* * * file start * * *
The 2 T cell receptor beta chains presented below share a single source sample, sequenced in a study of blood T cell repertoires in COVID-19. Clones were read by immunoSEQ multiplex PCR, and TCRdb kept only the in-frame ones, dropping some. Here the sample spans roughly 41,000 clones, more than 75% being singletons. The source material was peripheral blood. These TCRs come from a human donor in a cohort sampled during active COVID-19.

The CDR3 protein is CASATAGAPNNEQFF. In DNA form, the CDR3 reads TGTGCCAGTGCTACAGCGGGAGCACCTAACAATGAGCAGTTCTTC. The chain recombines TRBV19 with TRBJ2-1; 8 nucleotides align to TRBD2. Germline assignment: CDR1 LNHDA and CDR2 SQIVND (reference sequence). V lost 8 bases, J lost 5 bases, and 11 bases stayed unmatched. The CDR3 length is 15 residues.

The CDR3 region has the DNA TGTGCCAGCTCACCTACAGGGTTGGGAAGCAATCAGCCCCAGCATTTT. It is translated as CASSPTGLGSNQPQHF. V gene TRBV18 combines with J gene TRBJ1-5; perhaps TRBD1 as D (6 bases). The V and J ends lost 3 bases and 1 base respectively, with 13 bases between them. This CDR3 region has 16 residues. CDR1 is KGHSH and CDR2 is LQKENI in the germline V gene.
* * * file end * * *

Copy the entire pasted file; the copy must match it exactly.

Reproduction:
The 2 T cell receptor beta chains presented below share a single source sample, sequenced in a study of blood T cell repertoires in COVID-19. Clones were read by immunoSEQ multiplex PCR, and TCRdb kept only the in-frame ones, dropping some. Here the sample spans roughly 41,000 clones, more than 75% being singletons. The source material was peripheral blood. These TCRs come from a human donor in a cohort sampled during active COVID-19.

The CDR3 protein is CASATAGAPNNEQFF. In DNA form, the CDR3 reads TGTGCCAGTGCTACAGCGGGAGCACCTAACAATGAGCAGTTCTTC. The chain recombines TRBV19 with TRBJ2-1; 8 nucleotides align to TRBD2. Germline assignment: CDR1 LNHDA and CDR2 SQIVND (reference sequence). V lost 8 bases, J lost 5 bases, and 11 bases stayed unmatched. The CDR3 length is 15 residues.

The CDR3 region has the DNA TGTGCCAGCTCACCTACAGGGTTGGGAAGCAATCAGCCCCAGCATTTT. It is translated as CASSPTGLGSNQPQHF. V gene TRBV18 combines with J gene TRBJ1-5; perhaps TRBD1 as D (6 bases). The V and J ends lost 3 bases and 1 base respectively, with 13 bases between them. This CDR3 region has 16 residues. CDR1 is KGHSH and CDR2 is LQKENI in the germline V gene.